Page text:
2. I think being taught something like LOTR during lower high school years is a great idea. In general I was quite disappointed with the books we studied in grades 8, 9, and 10; none of them were challenging, and I felt were being underestimated. Your unit looks just fantastic, and your blogs at giving me the LOTR itch – have to re-read soon :).

  3. Hi Roger thank you so much for following my blog. I am honored. I am a follower of yours too. It’s very interesting and I enjoy reading your posts. cheers Judy

  4. Wish I taught down the hall from you, Roger. If this is an indication of the way you structure units and lessons, we have very similar processes and expectations. Thank you for emphasizing the importance of reading the entire text! I love that you use so many methods for reading, including teachers reading TO students. Students NEED to hear a more advanced reader read aloud, even in high school (and beyond, I would argue). Recitation and reading aloud is so foundational for developing cadence, pacing, and an ear for language.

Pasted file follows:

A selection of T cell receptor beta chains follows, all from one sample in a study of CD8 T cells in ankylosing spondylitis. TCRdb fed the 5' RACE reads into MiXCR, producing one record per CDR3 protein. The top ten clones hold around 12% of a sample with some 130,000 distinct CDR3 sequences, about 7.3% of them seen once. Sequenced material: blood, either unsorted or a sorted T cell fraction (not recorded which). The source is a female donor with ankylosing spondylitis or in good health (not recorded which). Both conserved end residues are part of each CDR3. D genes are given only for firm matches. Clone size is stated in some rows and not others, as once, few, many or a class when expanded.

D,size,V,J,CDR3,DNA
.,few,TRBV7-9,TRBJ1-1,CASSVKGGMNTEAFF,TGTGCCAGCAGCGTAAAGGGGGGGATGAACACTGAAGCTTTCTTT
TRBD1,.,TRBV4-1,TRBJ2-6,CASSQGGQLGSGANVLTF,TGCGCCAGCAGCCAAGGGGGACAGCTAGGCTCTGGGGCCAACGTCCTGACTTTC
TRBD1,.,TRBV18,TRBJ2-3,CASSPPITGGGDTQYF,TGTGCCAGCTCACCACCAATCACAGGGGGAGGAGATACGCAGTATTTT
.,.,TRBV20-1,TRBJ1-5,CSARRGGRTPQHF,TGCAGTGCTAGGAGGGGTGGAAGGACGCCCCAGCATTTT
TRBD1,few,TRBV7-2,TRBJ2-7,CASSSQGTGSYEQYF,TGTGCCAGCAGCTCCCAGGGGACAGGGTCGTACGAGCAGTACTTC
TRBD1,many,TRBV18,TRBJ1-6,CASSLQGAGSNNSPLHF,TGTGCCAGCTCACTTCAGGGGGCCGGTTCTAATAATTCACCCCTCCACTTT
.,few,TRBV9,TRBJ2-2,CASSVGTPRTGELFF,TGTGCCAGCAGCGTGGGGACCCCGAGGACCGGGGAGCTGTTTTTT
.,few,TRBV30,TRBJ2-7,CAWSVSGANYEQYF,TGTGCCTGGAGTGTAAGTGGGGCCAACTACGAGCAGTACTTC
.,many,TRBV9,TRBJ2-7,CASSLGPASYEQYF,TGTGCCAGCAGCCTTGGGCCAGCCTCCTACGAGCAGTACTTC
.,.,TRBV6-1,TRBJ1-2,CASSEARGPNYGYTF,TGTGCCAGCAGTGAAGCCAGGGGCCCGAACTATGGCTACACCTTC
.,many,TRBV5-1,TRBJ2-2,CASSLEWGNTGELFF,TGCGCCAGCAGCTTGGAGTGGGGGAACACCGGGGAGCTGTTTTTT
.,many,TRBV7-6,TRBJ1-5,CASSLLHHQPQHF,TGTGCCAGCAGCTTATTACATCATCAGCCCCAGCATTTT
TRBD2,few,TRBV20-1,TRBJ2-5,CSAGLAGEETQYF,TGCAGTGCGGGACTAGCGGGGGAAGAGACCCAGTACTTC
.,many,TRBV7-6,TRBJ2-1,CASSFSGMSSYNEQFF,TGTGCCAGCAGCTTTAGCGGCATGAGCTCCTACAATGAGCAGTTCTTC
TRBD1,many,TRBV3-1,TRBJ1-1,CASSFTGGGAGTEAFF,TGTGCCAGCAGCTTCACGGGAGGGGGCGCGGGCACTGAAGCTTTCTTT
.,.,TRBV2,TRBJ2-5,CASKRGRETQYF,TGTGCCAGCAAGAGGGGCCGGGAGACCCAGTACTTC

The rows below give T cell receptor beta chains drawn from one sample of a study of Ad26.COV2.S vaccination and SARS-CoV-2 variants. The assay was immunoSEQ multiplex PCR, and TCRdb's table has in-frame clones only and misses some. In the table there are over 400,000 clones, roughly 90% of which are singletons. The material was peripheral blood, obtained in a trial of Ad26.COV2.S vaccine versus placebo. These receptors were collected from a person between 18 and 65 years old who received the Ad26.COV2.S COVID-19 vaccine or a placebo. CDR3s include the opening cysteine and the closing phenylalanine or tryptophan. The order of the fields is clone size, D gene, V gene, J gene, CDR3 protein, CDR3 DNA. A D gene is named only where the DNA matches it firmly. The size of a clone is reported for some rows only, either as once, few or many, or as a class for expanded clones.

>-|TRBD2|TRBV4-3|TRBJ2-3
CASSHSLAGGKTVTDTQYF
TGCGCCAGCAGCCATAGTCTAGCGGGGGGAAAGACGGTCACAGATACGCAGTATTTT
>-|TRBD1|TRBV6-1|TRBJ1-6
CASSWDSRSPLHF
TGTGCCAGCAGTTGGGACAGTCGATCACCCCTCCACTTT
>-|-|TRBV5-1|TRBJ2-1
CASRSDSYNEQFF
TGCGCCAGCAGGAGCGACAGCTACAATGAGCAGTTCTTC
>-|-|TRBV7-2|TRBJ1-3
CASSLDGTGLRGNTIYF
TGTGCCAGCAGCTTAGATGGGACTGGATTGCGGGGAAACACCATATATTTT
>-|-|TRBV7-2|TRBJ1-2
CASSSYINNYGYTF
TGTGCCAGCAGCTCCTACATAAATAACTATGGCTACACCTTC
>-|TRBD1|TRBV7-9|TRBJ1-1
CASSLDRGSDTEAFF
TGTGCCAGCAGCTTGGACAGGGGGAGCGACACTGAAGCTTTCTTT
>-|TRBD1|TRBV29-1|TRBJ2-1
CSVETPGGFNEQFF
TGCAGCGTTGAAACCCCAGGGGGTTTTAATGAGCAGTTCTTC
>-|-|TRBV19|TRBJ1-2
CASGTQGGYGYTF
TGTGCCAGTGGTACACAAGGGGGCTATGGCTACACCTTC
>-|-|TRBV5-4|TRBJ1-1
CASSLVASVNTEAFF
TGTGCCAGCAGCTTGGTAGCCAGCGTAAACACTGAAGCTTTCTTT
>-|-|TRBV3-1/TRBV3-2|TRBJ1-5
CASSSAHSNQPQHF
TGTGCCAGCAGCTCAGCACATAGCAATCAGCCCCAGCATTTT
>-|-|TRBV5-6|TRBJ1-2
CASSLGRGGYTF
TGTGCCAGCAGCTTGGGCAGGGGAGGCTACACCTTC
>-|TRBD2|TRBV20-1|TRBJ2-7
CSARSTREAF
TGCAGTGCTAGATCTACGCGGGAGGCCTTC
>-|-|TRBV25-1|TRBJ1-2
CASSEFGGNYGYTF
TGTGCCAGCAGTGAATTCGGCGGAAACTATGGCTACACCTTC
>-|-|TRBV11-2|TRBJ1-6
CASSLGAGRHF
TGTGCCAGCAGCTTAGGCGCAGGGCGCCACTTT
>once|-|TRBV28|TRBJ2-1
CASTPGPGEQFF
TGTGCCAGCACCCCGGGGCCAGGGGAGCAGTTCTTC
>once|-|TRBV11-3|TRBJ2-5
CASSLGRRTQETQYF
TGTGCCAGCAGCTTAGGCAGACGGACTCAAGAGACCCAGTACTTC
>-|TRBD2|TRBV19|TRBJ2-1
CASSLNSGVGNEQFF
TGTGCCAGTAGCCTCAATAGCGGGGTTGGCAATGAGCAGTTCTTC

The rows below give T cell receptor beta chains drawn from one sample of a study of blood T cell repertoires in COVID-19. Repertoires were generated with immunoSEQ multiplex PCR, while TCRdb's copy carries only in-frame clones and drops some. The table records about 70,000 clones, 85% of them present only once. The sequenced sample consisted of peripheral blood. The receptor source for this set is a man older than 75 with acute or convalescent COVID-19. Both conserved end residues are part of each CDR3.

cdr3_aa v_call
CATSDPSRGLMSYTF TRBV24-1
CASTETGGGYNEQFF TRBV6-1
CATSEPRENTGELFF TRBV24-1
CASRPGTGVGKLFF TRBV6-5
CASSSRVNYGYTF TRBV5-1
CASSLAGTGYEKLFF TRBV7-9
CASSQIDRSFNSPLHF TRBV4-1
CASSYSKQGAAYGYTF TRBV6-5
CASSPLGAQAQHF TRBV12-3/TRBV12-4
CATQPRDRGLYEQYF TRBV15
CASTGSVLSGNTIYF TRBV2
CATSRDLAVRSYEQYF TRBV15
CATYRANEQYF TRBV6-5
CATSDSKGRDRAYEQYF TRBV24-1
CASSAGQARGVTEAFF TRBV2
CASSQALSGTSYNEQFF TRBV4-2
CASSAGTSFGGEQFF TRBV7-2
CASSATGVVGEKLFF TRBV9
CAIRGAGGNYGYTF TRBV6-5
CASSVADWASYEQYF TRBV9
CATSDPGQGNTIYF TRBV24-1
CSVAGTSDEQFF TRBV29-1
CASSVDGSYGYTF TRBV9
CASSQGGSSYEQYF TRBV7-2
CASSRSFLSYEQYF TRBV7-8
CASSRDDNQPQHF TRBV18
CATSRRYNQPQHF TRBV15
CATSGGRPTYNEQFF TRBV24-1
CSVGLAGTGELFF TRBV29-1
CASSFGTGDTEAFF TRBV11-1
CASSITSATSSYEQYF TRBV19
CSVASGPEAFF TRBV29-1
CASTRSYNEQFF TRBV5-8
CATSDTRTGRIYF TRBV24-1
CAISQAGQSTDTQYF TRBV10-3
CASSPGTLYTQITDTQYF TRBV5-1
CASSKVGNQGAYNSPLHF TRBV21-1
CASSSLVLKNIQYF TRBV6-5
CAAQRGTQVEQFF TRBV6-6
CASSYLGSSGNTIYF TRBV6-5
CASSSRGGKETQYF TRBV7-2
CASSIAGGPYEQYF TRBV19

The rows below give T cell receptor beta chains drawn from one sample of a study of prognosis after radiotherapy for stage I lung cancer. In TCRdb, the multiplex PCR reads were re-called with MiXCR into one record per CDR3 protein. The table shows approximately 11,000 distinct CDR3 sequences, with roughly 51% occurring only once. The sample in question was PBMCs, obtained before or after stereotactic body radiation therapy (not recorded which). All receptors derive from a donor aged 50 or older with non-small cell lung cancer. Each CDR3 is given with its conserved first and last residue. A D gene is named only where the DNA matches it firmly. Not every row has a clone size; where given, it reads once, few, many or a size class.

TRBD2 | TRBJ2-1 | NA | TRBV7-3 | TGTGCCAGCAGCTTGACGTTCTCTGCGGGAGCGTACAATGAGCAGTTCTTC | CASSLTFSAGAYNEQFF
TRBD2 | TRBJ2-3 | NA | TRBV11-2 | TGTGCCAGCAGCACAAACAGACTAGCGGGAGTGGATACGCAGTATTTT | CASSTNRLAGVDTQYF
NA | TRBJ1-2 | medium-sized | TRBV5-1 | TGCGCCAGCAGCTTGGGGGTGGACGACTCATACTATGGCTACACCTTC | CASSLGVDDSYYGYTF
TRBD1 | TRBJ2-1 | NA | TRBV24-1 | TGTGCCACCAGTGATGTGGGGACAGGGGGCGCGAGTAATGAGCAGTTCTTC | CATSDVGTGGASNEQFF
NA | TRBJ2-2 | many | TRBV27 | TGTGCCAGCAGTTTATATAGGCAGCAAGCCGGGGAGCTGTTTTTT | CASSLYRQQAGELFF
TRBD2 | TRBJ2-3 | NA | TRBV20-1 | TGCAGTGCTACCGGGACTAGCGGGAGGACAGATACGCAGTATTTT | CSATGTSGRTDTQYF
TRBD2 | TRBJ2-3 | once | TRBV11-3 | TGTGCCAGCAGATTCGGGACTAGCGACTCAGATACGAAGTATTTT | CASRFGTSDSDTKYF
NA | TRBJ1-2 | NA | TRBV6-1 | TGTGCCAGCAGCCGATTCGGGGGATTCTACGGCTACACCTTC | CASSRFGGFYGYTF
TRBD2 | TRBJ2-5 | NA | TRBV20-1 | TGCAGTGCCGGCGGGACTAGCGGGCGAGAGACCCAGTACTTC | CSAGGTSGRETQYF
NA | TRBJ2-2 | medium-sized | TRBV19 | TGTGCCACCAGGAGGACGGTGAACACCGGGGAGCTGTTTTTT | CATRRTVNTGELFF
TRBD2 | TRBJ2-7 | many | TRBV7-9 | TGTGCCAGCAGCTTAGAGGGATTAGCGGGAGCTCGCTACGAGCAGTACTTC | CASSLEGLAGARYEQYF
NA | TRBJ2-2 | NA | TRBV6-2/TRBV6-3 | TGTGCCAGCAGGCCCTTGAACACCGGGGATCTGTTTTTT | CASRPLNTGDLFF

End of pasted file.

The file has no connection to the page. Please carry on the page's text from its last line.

5. I don’t often wish I was back in high school, not that I didn’t enjoy it at the time, but I really wish I could take your LOTR class. I know you are a busy guide, but I’d be very interested in doing some kind of online version if you were to create one. You sound like a great teacher (or I sound like a big nerd (or both)).

  6. I was teaching when the movies first came out and so many students- and my own children – were complete LOTR addicts. Most had read the books on their own. This is a terrific unit. Though I taught quite a few “class” books, I usually tried to present a theme using several texts to allow choice, to allow students to read at their own pace, and to broaden the exposure to authors and titles. I’m loving your LOTR posts.